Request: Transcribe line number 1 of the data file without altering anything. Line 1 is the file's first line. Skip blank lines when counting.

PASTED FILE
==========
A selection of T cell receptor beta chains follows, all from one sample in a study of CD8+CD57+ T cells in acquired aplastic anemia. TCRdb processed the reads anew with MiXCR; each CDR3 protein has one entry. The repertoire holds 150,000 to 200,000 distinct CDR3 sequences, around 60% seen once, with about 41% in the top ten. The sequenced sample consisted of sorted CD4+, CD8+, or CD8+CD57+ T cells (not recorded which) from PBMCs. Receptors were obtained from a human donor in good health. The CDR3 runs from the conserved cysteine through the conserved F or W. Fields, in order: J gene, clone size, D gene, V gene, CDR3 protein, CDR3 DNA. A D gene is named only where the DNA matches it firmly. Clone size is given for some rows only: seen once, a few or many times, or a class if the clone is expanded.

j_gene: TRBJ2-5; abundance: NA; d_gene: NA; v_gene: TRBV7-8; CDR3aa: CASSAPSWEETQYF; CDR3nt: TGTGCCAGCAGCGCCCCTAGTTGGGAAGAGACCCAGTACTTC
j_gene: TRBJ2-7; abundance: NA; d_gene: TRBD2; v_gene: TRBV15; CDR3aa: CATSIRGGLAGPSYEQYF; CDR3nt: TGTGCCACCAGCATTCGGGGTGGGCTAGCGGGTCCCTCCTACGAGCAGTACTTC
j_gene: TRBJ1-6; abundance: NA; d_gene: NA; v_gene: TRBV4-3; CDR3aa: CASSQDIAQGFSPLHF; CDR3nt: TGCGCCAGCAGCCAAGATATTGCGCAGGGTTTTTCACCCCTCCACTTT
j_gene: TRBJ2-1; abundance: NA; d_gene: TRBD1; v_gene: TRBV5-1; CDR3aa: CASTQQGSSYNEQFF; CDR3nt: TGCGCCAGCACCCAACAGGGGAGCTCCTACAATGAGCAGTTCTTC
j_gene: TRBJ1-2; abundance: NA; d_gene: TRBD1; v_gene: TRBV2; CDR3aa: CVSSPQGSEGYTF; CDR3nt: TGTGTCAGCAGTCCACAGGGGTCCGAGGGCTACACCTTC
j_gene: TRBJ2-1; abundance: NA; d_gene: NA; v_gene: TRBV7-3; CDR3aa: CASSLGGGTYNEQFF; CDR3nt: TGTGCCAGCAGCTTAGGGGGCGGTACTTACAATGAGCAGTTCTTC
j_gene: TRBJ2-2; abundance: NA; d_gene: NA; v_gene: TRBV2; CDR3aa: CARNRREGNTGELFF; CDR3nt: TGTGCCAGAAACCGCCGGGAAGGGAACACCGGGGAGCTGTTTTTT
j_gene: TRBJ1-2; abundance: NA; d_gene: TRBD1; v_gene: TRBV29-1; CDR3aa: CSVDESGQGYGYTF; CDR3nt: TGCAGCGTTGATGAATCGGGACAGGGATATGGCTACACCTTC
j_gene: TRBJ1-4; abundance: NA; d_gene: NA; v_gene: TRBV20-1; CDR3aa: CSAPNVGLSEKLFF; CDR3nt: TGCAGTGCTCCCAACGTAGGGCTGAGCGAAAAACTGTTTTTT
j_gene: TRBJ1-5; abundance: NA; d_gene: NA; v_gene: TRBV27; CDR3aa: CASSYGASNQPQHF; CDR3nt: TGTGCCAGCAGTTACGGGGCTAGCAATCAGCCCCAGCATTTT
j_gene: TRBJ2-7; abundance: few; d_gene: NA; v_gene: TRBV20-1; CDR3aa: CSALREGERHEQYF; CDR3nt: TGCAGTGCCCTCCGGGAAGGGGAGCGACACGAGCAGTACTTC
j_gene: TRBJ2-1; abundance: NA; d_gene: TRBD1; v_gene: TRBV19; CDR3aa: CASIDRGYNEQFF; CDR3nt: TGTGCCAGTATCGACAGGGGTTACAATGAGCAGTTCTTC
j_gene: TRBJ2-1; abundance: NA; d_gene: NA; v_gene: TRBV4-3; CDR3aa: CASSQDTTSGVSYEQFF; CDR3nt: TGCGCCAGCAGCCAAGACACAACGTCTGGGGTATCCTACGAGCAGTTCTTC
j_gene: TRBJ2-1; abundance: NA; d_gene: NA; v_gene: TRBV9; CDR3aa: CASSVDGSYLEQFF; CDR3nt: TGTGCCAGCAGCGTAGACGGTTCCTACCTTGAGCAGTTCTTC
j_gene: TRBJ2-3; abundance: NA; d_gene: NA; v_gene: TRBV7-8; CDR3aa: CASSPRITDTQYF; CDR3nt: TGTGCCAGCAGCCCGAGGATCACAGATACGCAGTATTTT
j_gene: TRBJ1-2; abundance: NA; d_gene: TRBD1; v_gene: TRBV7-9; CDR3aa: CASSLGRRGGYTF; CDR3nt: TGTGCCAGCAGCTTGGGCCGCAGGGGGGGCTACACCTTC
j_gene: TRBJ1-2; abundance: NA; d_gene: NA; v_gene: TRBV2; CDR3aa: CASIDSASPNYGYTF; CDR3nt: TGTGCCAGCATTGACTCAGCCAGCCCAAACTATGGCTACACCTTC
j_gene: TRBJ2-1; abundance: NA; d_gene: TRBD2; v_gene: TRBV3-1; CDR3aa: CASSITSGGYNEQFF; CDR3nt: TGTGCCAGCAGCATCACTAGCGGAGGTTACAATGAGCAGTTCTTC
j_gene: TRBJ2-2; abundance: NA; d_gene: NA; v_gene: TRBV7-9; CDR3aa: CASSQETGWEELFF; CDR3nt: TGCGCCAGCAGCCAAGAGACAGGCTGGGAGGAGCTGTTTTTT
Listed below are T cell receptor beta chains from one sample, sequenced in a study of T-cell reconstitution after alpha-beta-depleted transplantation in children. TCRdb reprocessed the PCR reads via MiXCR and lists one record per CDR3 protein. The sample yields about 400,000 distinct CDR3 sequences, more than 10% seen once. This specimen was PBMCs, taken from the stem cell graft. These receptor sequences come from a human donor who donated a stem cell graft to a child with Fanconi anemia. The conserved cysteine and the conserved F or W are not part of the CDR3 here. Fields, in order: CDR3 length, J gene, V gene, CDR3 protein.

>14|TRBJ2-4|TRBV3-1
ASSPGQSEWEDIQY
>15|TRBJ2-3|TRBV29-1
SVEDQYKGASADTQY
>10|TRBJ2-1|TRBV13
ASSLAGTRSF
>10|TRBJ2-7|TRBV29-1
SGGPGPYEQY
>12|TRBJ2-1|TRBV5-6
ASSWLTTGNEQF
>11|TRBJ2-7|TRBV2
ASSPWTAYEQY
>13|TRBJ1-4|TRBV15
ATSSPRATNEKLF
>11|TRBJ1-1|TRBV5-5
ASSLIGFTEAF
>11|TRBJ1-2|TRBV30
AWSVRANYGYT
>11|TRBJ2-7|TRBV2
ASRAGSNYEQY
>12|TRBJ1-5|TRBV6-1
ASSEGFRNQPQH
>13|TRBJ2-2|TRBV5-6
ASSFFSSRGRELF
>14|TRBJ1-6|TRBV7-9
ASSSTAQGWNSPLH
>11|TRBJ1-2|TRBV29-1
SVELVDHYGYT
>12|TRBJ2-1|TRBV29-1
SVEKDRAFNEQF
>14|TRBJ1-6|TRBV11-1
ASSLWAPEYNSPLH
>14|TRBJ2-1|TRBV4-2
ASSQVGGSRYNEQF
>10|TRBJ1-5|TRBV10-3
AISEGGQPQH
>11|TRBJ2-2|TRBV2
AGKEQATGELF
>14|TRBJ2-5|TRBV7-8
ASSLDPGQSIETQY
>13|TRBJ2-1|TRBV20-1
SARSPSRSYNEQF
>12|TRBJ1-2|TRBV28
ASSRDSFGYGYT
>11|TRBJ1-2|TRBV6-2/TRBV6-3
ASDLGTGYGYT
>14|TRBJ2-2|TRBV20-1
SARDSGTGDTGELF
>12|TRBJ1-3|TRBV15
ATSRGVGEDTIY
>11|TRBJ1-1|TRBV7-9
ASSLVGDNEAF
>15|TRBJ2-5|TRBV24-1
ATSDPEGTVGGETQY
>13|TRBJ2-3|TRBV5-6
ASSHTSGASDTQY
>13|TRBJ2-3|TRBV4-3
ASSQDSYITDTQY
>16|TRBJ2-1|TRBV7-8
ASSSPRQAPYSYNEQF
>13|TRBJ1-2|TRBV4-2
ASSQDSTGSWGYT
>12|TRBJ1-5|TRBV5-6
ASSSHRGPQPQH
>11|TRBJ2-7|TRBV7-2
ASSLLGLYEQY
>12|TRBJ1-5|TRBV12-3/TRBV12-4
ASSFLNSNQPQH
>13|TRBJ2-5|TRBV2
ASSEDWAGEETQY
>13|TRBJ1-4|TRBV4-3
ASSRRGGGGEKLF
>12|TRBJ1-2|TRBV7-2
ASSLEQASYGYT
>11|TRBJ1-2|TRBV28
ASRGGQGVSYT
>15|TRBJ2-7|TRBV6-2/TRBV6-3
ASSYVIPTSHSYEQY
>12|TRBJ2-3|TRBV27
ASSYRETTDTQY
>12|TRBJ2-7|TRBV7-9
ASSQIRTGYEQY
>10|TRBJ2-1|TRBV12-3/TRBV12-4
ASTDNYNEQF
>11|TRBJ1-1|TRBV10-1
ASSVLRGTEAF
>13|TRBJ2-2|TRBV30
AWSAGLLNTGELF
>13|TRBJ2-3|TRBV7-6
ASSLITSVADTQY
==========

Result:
A selection of T cell receptor beta chains follows, all from one sample in a study of CD8+CD57+ T cells in acquired aplastic anemia. TCRdb processed the reads anew with MiXCR; each CDR3 protein has one entry. The repertoire holds 150,000 to 200,000 distinct CDR3 sequences, around 60% seen once, with about 41% in the top ten. The sequenced sample consisted of sorted CD4+, CD8+, or CD8+CD57+ T cells (not recorded which) from PBMCs. Receptors were obtained from a human donor in good health. The CDR3 runs from the conserved cysteine through the conserved F or W. Fields, in order: J gene, clone size, D gene, V gene, CDR3 protein, CDR3 DNA. A D gene is named only where the DNA matches it firmly. Clone size is given for some rows only: seen once, a few or many times, or a class if the clone is expanded.